Charles (“Chuck”) Rosenberg is a Harvard Law School-trained lawyer who has been a partner in a large, international law firm and, simultaneously, an adjunct law professor who has taught numerous law school courses, from copyright to criminal procedure. He received his undergraduate degree from Antioch College and has served as the credited legal script consultant to TV’s The Paper Chase, L.A Law, The Practice and Boston Legal, a full-time on-air legal analyst for E! Television’s O. J. Simpson criminal and civil trial coverage, and a former board member of the Taos Film Festival. His latest novel, WRITE TO DIE, is published by Thomas & Mercer.
What Do Readers Want?
Freud once asked of Marie Bonaparte the (sexist) question, “What does woman want?” With apologies to Freud for adapting his question, I want to ask “What do readers want?”
For most of history, writers found out what their readers wanted indirectly—by looking at sales figures, by reading professional reviews in newspapers and magazines, by hearing from agents, editors and writing teachers, and by talking with friends, acquaintances and other writers (most of whom probably didn’t say what they really thought). Unless they got tons of pointed fan mail, writers didn’t usually have direct access to the views of hundreds (or even thousands) of ordinary readers of their books.
Now, thanks to reader reviews on Amazon, Barnes & Noble, and Goodreads, plus lots of blogs, writers are awash in reader opinions—if they want to read them. Some authors don’t. I do, and here are a couple of things I’ve learned.
To start with, I’ve learned that even people who like a particular genre (e.g., crime fiction) vary widely in what they’re looking for. For example, in a review of my first novel, Death on a High Floor (I was lucky enough to have over one thousand Amazon reviews for that book), one reader wrote, “Couldn’t put it down!” But several days earlier, another reader had written: “A fun book, but slow at times.”
What to make of this? After reading many more reviews, I concluded that some readers simply like a fast burn—murder on page 1, likely killers identified soon thereafter, protagonist and a lot about his/her character not long after that, mainly generated through action, action, action. Some readers, by contrast, prefer to let the story and the characters build. But, clearly, these days the vast majority of crime fiction readers want a fast start.
These different “pacing” preferences aren’t really surprising. As the late novelist John Gardner said, the job of the writer (quoting Coleridge) is to create in the mind of the reader, “the willing suspension of disbelief for the moment,” so that the reader can be persuaded “that the events [the writer] recounts really happened or might have happened . . .”, thus creating what Gardener calls the “fictional dream.”*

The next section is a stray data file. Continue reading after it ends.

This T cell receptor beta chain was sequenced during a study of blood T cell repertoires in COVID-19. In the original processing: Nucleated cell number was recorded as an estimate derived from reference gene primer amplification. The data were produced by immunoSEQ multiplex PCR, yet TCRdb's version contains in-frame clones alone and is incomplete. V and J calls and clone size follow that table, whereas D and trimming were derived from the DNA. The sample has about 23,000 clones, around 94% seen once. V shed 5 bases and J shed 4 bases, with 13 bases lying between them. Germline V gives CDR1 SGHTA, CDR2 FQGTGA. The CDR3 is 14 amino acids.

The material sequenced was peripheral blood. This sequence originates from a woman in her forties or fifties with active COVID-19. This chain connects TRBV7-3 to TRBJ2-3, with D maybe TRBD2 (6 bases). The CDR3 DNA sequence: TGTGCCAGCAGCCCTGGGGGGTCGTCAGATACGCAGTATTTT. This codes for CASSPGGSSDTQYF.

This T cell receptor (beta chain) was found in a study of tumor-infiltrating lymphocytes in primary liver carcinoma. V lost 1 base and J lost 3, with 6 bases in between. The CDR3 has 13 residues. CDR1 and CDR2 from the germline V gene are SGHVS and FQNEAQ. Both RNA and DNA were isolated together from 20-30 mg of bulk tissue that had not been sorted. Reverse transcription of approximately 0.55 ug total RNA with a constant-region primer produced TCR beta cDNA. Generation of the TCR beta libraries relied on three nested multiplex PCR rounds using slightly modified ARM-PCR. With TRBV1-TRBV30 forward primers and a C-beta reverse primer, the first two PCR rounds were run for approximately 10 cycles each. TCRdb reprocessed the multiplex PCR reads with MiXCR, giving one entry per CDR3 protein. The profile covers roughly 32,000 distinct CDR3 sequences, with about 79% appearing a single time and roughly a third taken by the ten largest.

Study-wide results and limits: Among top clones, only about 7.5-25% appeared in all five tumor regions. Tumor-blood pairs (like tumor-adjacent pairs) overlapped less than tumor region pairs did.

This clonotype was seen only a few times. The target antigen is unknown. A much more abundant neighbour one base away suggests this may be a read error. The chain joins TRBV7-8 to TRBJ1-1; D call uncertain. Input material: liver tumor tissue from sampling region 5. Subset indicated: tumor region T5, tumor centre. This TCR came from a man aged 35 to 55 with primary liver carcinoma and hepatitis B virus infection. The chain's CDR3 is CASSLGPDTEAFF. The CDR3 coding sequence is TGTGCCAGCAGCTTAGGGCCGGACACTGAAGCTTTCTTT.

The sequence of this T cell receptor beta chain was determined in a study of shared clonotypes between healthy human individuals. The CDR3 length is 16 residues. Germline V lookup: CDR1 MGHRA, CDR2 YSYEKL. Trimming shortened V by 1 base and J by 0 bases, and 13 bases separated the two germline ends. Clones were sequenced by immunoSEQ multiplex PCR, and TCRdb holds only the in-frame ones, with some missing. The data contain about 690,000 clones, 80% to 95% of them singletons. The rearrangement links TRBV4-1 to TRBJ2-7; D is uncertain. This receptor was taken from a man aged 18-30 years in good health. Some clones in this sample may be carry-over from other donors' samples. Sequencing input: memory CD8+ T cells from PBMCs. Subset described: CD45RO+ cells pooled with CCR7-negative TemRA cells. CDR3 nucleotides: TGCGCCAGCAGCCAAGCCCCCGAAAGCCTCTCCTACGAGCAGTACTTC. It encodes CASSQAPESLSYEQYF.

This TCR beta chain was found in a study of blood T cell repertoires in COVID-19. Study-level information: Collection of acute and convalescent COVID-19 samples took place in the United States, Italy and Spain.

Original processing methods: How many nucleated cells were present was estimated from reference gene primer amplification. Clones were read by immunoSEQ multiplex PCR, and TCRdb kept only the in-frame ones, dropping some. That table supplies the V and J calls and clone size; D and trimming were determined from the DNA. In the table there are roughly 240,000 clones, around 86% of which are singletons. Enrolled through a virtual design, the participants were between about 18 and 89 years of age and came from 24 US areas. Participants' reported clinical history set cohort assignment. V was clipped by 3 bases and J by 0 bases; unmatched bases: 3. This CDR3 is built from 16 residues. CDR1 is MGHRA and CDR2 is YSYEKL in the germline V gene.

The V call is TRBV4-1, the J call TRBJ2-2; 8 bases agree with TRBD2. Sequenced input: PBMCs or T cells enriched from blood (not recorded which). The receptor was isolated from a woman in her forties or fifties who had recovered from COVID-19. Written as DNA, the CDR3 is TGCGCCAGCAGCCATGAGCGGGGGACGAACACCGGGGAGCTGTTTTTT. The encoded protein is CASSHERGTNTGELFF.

The problem is that people dream different dreams. What will quickly entice one person into a fictional world won’t always work for others. Why? Because the dream the author has on offer to the reader must fit with the reader’s own mindset about what might be real, or should be real, or at least what might be realistically imagined.
So what’s the best path for an author to decide about pacing? Should I do what I like best for myself (I tend to prefer a medium burn) or do what the majority of readers seem to want? When I reread the first draft of my new novel, Write to Die, the murder that’s key to the book didn’t occur until Chapter 3. After reading it, I said to myself, “You know, it appears that most of my readers prefer a fast burn.” The murder is now on page 2.
It’s not only reader preference on pacing that I learned more about from reader reviews. I’ve also come to understand that if you create good characters, you’d best be careful what you do with them in any sequels. In Death on a High Floor, I created Jenna James, a young, feisty, self-confident, brilliant trial lawyer. Many readers loved her. In the first sequel, Long Knives, I moved Jenna to a new setting and gave her some life challenges. So while she’s still young and feisty, she’s also at times scared, paranoid and defensive. When I wrote her that way, I thought I was just writing her going through a very bumpy period. A lot of readers agreed, but a small, rather vocal minority hated what I’d “done to her.”
In my new novel, Write to Die, the first of a planned series, I’ve created two new characters, Rory Calburton, a forty-year old, rather stuffy lawyer-partner, and Sarah Gold, a thirty-year old woman associate who’s into heavy risk-taking (and hey, with only ten years between them, there’s always the opportunity for romance). I think they’re good characters, and I hope readers will like them. But I’ve learned from reader reviews that when I write the sequel, I have to be careful not to change them too much. Because if you manage to create a great character, you no longer fully own her.
*The Art of Fiction, Notes on Craft for Young Writers, John Gardner, pp. 22-24, 38 (First Vintage Books Edition, 1985).
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